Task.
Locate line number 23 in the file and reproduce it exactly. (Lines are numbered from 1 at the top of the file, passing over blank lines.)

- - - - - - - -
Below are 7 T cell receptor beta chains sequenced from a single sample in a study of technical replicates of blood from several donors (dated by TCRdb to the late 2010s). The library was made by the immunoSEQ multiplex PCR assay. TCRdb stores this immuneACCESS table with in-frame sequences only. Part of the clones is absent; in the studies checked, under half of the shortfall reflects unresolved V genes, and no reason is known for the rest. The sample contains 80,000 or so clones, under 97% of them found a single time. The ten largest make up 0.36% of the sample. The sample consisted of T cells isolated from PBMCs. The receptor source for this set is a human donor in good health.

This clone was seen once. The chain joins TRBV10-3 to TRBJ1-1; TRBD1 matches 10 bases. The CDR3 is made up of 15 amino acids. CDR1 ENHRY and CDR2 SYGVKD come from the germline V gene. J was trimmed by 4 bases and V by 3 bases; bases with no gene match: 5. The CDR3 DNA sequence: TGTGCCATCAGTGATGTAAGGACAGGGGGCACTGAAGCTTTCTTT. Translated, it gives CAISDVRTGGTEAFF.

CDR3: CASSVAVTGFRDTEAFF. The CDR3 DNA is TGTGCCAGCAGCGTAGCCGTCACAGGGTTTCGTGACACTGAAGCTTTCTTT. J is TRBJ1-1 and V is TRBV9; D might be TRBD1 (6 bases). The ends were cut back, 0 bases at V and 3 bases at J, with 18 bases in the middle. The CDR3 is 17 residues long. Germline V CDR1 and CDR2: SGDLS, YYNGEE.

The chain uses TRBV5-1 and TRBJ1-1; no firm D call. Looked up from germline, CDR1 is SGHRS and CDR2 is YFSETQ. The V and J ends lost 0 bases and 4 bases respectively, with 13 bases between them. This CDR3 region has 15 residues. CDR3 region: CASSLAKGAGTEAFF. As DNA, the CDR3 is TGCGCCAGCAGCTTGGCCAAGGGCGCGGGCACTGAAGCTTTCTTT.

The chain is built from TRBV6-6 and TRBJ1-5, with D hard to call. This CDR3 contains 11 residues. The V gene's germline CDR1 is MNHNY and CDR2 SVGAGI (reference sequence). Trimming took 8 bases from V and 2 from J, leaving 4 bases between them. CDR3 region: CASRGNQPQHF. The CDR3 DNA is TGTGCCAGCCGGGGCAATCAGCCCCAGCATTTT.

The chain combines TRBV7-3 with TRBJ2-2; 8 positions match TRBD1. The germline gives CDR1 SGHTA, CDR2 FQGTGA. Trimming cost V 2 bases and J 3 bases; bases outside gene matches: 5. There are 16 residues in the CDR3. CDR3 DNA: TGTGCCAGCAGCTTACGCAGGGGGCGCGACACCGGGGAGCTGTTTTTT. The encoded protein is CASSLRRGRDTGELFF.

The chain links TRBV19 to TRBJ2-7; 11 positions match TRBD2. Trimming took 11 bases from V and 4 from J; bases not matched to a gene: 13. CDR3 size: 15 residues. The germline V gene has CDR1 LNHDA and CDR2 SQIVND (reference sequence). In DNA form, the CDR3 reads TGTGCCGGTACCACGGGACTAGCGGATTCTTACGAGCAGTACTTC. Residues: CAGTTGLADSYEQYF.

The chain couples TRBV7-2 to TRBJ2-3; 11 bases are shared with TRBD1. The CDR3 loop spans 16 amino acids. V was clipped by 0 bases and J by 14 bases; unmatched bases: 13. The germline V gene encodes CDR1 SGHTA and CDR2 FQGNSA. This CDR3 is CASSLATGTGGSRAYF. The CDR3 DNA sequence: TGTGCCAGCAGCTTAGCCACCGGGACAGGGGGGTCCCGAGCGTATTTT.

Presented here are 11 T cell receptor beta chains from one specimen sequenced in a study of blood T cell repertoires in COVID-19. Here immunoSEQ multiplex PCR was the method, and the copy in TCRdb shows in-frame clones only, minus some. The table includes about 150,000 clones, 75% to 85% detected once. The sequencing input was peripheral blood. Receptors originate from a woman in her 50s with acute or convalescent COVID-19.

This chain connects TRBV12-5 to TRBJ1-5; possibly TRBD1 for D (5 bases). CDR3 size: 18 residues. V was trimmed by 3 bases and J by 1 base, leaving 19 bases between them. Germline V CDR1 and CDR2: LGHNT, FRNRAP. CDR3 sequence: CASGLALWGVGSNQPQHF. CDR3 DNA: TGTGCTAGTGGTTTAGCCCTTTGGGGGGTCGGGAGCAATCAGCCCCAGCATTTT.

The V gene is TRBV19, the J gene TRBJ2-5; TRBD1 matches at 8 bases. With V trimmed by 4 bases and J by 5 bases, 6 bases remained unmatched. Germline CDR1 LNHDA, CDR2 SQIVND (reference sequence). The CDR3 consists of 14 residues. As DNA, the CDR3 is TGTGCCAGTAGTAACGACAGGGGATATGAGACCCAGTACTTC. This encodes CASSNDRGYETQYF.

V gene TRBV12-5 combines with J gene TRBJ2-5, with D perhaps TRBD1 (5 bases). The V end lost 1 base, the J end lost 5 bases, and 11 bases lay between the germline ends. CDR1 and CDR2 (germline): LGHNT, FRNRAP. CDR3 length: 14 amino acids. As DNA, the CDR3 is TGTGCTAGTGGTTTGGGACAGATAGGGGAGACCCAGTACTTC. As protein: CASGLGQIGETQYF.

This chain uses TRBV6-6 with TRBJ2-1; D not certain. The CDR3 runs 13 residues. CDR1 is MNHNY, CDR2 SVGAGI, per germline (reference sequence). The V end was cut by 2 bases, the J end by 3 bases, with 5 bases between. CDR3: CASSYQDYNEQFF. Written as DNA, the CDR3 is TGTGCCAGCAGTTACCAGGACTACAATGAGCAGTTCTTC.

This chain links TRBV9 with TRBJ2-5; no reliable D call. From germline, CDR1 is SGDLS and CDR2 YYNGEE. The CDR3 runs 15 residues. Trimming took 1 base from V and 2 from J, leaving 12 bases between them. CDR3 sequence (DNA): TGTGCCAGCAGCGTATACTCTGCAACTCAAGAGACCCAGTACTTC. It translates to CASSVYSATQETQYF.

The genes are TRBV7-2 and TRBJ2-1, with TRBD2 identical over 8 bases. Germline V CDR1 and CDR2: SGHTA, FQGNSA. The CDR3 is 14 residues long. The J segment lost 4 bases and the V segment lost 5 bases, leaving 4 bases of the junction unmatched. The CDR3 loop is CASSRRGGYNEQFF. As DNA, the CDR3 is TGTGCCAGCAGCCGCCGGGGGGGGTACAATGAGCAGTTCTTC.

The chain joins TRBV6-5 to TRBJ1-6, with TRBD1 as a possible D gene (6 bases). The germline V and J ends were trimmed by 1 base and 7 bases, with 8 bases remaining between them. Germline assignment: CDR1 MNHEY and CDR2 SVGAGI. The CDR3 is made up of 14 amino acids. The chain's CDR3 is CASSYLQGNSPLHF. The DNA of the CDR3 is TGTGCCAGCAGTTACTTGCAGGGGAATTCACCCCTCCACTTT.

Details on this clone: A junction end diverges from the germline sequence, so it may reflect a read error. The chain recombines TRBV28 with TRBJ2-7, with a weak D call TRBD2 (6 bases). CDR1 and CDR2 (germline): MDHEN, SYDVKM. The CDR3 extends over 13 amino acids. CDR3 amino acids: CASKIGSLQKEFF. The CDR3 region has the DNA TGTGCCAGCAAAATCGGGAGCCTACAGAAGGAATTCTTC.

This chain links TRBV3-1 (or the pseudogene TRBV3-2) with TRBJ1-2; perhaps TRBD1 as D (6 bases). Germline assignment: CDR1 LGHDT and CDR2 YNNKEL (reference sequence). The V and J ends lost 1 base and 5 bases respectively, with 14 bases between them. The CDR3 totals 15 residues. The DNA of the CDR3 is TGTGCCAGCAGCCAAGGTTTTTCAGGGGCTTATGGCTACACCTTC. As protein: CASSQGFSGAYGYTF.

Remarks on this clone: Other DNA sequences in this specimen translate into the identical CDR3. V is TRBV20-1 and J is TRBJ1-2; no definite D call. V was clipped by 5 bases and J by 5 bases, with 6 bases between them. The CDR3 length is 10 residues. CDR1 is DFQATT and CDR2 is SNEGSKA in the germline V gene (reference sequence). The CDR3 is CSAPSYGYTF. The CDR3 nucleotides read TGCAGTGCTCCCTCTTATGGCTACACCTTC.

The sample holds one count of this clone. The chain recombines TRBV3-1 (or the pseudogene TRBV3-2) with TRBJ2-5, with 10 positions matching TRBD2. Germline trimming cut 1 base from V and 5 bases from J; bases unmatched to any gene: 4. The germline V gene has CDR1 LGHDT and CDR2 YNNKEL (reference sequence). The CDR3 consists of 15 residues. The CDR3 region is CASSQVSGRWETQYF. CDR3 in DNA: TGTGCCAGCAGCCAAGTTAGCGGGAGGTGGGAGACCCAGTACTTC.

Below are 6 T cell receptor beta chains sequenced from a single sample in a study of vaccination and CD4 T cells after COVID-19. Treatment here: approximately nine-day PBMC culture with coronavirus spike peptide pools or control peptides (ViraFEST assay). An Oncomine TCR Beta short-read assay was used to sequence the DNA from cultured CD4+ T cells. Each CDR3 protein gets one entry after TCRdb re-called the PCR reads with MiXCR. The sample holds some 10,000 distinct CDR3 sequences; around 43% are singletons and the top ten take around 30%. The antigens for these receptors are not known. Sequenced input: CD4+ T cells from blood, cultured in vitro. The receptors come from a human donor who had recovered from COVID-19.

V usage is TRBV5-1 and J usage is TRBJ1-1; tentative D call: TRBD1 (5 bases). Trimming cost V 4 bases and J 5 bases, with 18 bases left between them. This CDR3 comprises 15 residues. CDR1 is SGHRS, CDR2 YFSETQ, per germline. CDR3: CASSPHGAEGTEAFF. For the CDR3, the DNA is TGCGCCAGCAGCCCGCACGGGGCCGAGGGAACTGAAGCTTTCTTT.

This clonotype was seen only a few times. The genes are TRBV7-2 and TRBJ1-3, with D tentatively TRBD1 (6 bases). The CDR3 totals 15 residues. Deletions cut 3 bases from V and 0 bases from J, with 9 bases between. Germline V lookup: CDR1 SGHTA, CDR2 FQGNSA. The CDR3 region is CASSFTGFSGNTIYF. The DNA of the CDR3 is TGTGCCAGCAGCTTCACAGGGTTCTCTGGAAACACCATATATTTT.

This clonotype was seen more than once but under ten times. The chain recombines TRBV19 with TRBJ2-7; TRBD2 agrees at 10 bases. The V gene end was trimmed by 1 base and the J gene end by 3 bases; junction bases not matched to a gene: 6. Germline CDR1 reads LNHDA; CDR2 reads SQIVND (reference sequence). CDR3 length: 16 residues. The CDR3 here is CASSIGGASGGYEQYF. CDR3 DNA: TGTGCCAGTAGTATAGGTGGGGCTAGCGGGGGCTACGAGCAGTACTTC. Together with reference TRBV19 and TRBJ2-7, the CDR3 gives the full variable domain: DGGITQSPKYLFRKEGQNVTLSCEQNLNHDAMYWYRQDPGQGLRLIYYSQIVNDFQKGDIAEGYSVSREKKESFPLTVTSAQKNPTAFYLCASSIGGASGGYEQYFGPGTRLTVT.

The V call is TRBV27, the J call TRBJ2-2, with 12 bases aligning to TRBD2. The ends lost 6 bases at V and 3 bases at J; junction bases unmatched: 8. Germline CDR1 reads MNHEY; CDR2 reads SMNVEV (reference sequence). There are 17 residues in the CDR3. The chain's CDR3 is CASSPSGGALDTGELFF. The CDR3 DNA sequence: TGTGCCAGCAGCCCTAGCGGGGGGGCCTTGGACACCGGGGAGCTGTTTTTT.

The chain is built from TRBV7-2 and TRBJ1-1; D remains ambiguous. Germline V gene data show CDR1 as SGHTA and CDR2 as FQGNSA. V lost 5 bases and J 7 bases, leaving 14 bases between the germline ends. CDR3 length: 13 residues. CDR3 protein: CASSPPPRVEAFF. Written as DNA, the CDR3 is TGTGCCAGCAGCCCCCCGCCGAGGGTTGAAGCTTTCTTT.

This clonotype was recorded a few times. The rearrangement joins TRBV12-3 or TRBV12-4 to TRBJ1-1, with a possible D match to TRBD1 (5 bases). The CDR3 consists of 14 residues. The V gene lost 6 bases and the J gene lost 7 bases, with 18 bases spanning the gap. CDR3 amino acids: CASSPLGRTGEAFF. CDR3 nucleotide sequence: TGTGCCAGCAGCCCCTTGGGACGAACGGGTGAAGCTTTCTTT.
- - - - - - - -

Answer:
This clonotype was seen only a few times. The genes are TRBV7-2 and TRBJ1-3, with D tentatively TRBD1 (6 bases). The CDR3 totals 15 residues. Deletions cut 3 bases from V and 0 bases from J, with 9 bases between. Germline V lookup: CDR1 SGHTA, CDR2 FQGNSA. The CDR3 region is CASSFTGFSGNTIYF. The DNA of the CDR3 is TGTGCCAGCAGCTTCACAGGGTTCTCTGGAAACACCATATATTTT.